stimulus. If the depolarization is sufficiently large, an action potential
will be generated (either in that cell or in the first in line that is able,
for reasons discussed above). The farther past threshold the cell is
depolarized, the higher the frequency of action potentials that will fire as
- If the signal falls short of threshold, then no
further signaling will occur, and you (the brain) will never know about the
Features of stimuli
- We should revisit the four qualities of a stimulus in
The law of specific energies states that specialized receptors are
attuned to a certain kind of energy. This is generally true: photoreceptors
detect electromagnetic energy, whereas olfactory receptors are sensitive to
chemicals (smells). Remember, however, that under extreme conditions, a certain
stimulus can cause any receptor to respond. A punch in the eye results in a
flash of light, even though it is a mechanical, and not electromagnetic, energy.
There are four classes of receptors in humans: mechanical,
chemical, electromagnetic, and thermal.
Mechanical receptors are triggered by sheer physical activity. For
example, touch receptors in your skin respond to physical (somatosensory) input
because that input is sufficient to cause protein conformation change and, thus,
depolarization. (By pushing on your skin, you are literally opening channels.)
The auditory system has a complex mechanical arrangement for processing sound
stimuli. See book for details on the cochlea.
Chemical receptors respond to molecular ligands. The olfactory and
gustatory systems use chemical receptors.
Electromagnetic receptors respond to light energy. Rods and cones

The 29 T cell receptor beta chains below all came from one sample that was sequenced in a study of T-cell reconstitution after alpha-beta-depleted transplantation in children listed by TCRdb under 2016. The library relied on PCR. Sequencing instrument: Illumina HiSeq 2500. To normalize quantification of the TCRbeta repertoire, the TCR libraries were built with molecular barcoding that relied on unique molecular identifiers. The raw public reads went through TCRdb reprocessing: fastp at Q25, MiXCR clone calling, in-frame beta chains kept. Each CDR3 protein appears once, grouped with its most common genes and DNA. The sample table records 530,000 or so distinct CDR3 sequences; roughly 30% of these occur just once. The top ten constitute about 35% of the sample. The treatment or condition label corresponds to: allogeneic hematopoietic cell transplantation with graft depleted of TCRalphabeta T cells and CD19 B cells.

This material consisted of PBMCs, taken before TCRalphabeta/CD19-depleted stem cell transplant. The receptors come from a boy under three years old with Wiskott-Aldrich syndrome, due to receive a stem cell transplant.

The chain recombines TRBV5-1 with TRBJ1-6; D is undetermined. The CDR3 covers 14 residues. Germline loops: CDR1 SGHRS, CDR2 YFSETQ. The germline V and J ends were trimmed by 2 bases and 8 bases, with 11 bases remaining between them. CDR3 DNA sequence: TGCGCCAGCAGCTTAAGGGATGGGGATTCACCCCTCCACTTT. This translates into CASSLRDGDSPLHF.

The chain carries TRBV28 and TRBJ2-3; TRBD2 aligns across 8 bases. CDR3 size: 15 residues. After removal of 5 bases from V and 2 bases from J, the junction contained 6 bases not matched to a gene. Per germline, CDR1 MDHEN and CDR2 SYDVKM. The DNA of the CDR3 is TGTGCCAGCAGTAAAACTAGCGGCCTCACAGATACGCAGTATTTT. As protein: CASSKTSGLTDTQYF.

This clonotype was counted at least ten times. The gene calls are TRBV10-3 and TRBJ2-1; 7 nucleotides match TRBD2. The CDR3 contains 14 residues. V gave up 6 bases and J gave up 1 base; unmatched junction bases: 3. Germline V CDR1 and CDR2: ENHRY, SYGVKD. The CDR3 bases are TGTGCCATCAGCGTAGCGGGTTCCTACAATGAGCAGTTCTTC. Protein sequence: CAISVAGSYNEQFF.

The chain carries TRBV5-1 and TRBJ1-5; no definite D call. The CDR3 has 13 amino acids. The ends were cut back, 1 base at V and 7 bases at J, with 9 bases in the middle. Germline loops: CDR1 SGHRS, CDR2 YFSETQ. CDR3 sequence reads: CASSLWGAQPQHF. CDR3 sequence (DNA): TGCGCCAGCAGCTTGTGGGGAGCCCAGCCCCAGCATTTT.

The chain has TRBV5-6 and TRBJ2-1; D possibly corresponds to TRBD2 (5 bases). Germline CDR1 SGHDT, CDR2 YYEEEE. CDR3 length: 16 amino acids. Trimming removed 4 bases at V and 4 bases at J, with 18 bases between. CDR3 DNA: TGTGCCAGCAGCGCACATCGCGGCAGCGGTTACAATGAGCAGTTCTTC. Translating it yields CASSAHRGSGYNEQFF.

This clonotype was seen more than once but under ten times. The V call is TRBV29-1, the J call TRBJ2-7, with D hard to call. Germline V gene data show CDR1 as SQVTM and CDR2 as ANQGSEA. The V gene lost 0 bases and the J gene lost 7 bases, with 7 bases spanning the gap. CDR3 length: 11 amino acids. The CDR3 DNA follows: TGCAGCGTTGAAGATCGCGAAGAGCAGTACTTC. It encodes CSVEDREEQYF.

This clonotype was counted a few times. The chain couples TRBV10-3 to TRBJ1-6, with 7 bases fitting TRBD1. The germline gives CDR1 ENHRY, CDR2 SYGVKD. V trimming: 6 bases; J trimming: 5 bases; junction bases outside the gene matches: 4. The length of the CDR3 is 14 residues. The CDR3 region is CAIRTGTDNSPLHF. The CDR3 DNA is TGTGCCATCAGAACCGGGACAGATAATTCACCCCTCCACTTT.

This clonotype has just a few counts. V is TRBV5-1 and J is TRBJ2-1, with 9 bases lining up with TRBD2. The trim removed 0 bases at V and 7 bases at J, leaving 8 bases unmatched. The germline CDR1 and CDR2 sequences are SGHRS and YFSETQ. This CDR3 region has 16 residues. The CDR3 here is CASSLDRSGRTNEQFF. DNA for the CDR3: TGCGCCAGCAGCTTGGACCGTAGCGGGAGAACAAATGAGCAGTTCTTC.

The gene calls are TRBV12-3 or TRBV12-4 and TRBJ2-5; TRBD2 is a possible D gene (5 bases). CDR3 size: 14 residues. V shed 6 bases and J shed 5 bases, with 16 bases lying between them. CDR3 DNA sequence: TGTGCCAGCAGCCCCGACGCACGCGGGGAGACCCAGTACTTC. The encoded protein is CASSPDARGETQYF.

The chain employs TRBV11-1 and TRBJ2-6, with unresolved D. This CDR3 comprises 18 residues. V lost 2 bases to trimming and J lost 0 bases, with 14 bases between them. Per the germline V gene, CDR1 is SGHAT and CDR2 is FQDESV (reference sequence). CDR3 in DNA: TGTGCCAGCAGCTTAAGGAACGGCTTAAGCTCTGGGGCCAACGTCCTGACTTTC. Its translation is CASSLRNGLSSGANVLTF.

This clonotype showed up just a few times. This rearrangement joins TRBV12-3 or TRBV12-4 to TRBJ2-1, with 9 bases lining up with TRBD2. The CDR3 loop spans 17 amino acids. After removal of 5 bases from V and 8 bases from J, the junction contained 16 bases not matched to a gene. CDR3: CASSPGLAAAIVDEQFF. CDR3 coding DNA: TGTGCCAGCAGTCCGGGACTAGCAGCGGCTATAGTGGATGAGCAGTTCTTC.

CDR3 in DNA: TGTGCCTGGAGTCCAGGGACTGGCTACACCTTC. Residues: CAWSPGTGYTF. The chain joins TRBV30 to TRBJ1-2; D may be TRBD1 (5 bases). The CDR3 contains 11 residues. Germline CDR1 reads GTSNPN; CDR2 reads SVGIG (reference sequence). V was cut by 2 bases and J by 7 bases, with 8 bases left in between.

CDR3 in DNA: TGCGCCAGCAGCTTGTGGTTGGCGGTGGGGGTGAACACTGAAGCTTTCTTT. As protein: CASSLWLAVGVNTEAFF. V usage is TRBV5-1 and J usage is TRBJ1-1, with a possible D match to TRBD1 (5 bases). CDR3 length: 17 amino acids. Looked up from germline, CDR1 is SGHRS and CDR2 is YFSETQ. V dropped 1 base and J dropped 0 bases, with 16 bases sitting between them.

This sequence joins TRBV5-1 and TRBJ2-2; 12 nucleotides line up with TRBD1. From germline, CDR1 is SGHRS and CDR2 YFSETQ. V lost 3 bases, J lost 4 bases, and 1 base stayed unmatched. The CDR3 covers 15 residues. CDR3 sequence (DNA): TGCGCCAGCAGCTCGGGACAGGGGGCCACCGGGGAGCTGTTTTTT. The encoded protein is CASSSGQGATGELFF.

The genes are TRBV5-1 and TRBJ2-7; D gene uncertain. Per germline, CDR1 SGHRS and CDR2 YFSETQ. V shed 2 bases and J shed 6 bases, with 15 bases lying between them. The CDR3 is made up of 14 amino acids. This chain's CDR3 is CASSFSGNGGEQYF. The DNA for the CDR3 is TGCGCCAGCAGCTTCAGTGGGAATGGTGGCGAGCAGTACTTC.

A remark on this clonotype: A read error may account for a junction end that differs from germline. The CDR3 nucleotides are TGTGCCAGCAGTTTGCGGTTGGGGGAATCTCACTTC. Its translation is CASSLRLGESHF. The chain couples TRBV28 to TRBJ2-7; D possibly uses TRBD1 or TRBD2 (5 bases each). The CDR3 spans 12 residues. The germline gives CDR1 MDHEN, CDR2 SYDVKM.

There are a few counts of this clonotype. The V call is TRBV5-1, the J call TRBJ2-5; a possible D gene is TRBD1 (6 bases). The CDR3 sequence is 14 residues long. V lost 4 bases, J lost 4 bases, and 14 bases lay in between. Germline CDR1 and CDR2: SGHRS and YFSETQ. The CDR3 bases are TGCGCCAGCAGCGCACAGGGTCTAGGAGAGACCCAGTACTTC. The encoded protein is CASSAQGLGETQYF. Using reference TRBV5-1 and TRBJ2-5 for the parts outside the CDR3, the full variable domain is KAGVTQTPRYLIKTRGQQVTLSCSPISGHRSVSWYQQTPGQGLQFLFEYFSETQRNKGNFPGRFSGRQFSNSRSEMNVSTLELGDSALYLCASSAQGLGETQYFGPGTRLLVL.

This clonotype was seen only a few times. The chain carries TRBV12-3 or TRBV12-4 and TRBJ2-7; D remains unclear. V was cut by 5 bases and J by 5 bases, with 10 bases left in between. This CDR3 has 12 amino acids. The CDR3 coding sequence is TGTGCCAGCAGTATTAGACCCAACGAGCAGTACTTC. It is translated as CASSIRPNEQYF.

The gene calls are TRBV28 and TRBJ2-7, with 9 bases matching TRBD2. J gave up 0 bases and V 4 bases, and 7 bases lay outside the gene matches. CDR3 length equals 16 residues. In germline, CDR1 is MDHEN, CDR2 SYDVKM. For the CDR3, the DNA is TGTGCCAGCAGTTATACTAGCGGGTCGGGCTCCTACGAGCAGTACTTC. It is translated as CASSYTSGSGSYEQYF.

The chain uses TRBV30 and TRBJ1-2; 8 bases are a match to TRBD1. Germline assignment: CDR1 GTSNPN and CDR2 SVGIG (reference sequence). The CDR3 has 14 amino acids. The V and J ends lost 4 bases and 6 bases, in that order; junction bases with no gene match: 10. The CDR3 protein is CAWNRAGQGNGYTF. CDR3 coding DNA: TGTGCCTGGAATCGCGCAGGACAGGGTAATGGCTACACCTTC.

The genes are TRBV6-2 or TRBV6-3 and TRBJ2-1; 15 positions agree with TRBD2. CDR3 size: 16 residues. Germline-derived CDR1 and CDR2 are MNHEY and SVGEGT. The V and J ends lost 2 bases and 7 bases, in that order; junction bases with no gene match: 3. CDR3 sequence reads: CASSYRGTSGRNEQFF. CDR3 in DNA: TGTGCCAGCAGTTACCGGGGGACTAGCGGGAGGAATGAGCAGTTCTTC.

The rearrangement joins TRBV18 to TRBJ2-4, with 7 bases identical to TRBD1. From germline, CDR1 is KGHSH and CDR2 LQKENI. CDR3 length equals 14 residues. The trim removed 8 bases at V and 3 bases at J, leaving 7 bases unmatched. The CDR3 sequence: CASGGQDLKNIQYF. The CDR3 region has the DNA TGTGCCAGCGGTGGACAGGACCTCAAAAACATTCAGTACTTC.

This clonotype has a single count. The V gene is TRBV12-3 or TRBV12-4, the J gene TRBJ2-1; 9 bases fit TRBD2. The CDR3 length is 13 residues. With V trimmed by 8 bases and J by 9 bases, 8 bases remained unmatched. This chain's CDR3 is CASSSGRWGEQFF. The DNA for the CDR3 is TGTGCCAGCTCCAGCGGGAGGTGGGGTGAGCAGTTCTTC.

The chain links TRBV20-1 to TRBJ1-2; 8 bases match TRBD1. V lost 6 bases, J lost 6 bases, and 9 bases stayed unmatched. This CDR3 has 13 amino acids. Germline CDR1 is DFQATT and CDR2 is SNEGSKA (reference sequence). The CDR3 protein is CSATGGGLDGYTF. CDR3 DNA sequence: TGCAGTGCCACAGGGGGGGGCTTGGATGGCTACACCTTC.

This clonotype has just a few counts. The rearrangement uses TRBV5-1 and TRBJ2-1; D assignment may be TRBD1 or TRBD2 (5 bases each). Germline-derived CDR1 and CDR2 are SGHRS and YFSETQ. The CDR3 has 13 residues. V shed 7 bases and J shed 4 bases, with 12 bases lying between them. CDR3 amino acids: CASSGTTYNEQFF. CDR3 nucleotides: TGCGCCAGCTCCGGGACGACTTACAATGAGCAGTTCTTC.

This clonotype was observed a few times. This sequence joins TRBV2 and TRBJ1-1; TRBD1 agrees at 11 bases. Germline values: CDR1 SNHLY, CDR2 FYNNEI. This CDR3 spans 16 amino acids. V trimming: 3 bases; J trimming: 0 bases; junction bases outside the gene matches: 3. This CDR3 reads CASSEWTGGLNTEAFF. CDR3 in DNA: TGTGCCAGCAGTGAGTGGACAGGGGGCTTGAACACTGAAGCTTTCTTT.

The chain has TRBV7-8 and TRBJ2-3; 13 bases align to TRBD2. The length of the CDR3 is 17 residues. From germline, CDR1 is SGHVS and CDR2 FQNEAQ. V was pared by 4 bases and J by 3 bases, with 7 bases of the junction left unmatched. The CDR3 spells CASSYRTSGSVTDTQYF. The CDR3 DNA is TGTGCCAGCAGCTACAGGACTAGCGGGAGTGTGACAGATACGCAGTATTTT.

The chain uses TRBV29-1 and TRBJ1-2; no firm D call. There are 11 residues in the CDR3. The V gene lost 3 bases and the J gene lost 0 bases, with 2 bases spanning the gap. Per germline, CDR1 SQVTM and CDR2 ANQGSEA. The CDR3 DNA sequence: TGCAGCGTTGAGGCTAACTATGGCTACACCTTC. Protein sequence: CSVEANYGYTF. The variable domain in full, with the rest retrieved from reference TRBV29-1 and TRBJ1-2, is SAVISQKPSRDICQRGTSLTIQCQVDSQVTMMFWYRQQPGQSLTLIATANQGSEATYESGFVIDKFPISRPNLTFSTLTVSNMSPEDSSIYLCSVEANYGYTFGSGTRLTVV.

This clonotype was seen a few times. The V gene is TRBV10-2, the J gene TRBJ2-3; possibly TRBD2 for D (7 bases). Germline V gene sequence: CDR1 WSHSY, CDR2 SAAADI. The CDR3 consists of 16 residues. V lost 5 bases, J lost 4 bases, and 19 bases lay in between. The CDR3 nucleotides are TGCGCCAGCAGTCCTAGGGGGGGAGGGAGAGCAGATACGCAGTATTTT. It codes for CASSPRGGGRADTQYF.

are examples, since they respond to photons.
Thermal receptors respond to changes in temperature.
Receptors are attuned to a particular modality, but they are also
more finely attuned to particular qualities within that modality. For example,
all cones respond to light, but “blue” cones give maximal responses to
wavelengths of 420 nm, whereas “red” cones are tuned to wavelengths of 560 nm. A
tuning curve for a particular receptor plots the average response against a
varied parameter; for example, one could plot how much response a particular
photoreceptor gives when subjected to photons with different wavelengths. These
plots allow one to determine the stimulus parameters to which that receptor
gives the greatest response (and to which it is, hence, maximally tuned.)
Once the signal has passed beyond the initial receptor, how is its
modality coded? In other words, we know that by occurring in a photoreceptor
cell, an action potential must be encoding a visual stimulus –– but how do you
specify the modality once the signal has moved beyond the initial receptor cell?
Labeled line networks.
An electromagnetic receptor projects to a unique network of
neurons, so if those particular neurons are firing, it must be in response to an
electromagnetic input. Hence the labeled line –– a designated network.
Amplitude is typically described with dose-response curves. Along
the x-axis is the intensity of the stimulus, often on a logarithmic scale. On